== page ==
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Fog

Our spring is arriving in spits and spurts. There have been spring blizzards with accumulating snow. Another part of our spring is fog. It is unusual in Edmonton and could be due to the warming and cooling that has occurred.

In keeping with the slow arrival of spring and the fog, I wrote this poem. When we lived in Prince George, BC, fog was more common. The city is in a valley at the confluence of the Fraser and Nechako Rivers. Edmonton has fog around the North Saskatchewan River, but the valley is not the same.

In Prince George, if I drove out of the bowl, I looked back and saw the fog hanging over the city. Its lines were not clearly drawn, but blurred and uneven.

Look back into the valley’s bowl

Fog hangs;

The city evaporates,

Gray lines blur my vision.

The road ends at the next curve,

Below, the top of bridges;

Suspended on the still grayness.

Across the rivers,

Mills’ stacks and building tops peek out;

Heads hanging on a gray pillow,

Severed from the city’s body.

Image result for prince George bc and fog images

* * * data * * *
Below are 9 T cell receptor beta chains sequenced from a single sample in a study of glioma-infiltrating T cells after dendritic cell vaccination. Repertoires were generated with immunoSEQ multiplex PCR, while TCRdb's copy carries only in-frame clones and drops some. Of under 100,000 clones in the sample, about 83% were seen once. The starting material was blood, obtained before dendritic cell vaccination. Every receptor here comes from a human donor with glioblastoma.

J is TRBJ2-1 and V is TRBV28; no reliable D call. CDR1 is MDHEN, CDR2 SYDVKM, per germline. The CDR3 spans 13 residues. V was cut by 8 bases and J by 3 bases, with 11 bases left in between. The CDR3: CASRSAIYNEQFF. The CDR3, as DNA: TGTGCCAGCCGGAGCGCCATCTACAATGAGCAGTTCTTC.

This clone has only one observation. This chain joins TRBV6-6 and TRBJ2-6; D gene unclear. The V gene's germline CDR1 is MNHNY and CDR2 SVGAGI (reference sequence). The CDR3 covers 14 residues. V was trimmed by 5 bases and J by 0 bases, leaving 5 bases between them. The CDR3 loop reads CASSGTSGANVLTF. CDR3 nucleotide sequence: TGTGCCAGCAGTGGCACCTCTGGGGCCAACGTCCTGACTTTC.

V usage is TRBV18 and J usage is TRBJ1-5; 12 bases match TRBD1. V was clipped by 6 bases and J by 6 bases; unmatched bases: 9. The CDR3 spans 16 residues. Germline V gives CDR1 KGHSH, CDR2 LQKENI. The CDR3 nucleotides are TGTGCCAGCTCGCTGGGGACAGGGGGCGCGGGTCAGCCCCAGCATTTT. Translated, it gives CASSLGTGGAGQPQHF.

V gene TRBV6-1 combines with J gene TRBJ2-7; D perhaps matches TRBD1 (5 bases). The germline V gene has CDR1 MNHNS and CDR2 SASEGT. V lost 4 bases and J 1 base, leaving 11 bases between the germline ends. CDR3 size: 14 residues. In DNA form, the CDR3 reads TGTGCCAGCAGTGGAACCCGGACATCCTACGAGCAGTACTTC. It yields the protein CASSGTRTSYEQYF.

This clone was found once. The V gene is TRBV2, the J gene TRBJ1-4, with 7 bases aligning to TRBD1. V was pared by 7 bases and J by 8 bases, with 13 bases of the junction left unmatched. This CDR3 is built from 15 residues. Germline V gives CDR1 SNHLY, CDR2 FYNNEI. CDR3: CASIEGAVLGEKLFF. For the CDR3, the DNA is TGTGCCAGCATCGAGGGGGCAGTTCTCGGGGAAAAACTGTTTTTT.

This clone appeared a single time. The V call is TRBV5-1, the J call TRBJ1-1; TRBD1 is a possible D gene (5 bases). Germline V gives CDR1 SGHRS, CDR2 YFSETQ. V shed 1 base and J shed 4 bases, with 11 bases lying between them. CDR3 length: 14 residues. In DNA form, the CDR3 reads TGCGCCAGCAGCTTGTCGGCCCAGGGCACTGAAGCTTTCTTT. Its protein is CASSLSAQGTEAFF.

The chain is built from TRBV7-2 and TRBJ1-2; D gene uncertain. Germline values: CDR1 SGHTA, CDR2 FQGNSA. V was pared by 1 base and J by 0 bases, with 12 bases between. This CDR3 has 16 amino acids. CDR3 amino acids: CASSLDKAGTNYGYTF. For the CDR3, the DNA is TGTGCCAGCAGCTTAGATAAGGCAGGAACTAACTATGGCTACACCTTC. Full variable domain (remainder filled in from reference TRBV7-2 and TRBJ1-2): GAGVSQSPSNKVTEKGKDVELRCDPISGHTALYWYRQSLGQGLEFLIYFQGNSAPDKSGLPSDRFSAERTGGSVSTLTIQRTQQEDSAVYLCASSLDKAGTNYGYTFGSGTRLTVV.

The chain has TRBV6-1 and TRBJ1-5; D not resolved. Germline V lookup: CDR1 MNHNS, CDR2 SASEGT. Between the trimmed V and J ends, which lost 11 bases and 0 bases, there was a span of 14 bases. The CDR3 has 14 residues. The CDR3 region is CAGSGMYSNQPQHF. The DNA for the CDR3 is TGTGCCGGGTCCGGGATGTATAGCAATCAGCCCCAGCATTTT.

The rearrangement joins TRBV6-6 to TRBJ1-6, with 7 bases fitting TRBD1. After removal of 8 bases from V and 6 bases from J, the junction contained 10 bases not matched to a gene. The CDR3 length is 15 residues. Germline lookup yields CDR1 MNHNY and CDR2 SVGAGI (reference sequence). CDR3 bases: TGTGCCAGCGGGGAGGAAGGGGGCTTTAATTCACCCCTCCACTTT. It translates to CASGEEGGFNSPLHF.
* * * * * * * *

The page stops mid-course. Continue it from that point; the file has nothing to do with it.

Image from A Place for Things is taken in Prince George.

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About ivonprefontaine

I completed a PhD at Gonzaga University in Spokane, WA. Previously, I taught for 20 years and spent the last 14 years teaching in an incrediable hybrid school setting. My dissertation topic and research were how teachers experience becoming who teachers, as human subjects. For me, teaching is a calling and vocation that allows me to express who I am as a person. Currently, I am waiting and listening to what will call me. We have begun a small consulting and leadership firm called Rocky River Leadership & Consulting Ltd.

14 responses »

  1. Edmonton! Interesting. I was just there over Christmas to visit my oldest daughter. Took a lovely trip to Jasper to see the mountains.

    Reply
  2. How well can one write about fog? Ask this guy and he will you how.

    Thank you so much for the follow. We would love your feedback on a few of our short. Your comments are deeply wanted. Our heavy hitters are Eatin an Eskimo, a few good fries and Lardy Arms. If you leave a comment with honest feedback, than I will promote people to come to your epic blog. We’ve got a lot of poets at Gastradamus who would love to know about you.

    Reply
  3. Now this seems to be another that fits the Mary Oliver style, it fails the criteria of being perfect in symmetry, but it draws you (me) in by wondering all that is hidden and at the same time it is gorgeous. I’ve never seen fog like that.

    Reply
    • I think some of the fog in the bowl is a product of the two rivers. The Fraser is a huge river, flowing many kilometres to the Pacific from its source in the Rockies. The climate is somewhat temperate, so you have warm weather and cold mixing regularly. The other thing is the mills provide a certain amount of material for the fog from their stacks.

      Reply

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